Host: When you think back to seeing some of these incentive structures be organized, are there any examples or case studies that come to mind that once have worked really well compared to the ones that have failed miserably? And maybe why there's that difference between the two?

Abbey: I've thought about that before, and I can't think of an instance where it was just dreadful and it failed miserably, or it was just so fantastic that we want to try to model this around for other clients. Because again, everyone's so unique – individual and organization. And so, what works well is if the incentive structure has a nice balance of activities that are participation based, that anyone can do. It's a nice balance of frequency.

So some things you do daily that revolve around wellness. Some things you do a couple times a year. Maybe you go see your PCP, or you go to biometric screening. Some things like using an activity tracker to track 5,000 steps, we want to get people to do that daily. So if there's a few activities that span a lot of different interest, a lot of different modalities and frequencies, those seem to work the best. And then, of course, the monetary reward or that true incentive is contingent on the budget of the client.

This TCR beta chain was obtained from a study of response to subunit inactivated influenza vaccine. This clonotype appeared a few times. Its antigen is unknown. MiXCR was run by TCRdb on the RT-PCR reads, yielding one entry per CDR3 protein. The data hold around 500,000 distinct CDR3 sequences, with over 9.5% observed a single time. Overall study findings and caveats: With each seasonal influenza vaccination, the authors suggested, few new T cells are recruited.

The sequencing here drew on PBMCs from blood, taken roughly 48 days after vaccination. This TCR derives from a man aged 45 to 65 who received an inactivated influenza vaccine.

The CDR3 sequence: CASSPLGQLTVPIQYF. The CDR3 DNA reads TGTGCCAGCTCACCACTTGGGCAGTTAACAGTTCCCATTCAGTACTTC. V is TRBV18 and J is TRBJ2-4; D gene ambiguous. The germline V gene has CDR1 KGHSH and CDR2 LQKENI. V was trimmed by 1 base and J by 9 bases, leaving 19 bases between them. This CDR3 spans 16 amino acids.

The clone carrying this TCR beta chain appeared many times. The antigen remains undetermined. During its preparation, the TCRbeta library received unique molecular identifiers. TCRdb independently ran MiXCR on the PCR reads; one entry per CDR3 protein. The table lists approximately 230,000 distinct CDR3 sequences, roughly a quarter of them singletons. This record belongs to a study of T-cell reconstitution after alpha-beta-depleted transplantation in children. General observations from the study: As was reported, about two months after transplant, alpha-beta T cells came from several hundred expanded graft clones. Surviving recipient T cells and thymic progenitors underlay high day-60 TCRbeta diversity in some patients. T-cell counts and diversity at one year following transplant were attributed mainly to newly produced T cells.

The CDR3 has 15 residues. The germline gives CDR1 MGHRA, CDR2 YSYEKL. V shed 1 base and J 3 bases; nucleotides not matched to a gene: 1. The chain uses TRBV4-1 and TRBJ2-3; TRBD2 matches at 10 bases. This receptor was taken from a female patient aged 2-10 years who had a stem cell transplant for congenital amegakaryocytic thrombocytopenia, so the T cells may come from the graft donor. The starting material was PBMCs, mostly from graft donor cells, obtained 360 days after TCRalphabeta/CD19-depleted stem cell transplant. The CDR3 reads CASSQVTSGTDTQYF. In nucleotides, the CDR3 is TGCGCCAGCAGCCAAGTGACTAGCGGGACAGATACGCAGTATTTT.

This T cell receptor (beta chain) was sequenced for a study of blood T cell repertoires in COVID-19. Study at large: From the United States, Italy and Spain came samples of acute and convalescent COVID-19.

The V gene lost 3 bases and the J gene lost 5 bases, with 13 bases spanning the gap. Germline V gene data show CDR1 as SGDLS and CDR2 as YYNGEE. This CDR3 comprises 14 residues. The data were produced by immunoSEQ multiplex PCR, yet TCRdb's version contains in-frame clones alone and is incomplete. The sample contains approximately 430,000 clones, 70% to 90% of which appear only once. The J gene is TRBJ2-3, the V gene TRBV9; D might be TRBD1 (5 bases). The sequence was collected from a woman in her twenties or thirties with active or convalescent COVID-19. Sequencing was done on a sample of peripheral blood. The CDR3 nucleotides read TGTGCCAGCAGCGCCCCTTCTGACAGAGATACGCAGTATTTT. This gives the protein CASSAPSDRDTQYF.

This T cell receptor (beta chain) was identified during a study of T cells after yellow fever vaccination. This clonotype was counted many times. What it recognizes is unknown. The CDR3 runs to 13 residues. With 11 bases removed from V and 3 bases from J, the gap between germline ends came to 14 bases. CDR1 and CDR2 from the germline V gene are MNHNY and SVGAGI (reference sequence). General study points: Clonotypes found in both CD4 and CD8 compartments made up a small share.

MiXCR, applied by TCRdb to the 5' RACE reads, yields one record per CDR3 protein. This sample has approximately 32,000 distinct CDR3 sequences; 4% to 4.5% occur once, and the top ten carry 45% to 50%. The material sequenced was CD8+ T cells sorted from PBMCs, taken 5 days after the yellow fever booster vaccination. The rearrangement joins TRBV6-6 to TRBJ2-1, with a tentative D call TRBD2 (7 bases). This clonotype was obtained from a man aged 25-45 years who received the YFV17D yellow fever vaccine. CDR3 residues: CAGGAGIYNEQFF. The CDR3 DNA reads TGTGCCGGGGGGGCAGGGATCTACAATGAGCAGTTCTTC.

Host: Now I'm curious to hear about your thoughts on outcome-based incentives versus or compared to participation-based incentives.

Abbey: Outcomes based incentives has been around for a couple of years now. It was a hot topic, gosh, in 2013, '14, just starting to become part of some incentive programs. And we have had experience with outcomes based, and we think that the combination of outcomes based activities with participatory activities has worked for some of our groups.

I think that we need more data across the industry, not just us, to see if it's truly moving the needle, and outcomes based is truly making the changes that we desire. But I think that it comes across negatively if it's not communicated well, so as we talked about, it's really important to communicate the incentive structure. But then when you have to, on top of that, it's somewhat perceived as a negative message that you have to achieve this weight loss goal to earn this incentive, even if there's all these other activities they can do, it's really hard for some segments of our population not to just focus on that.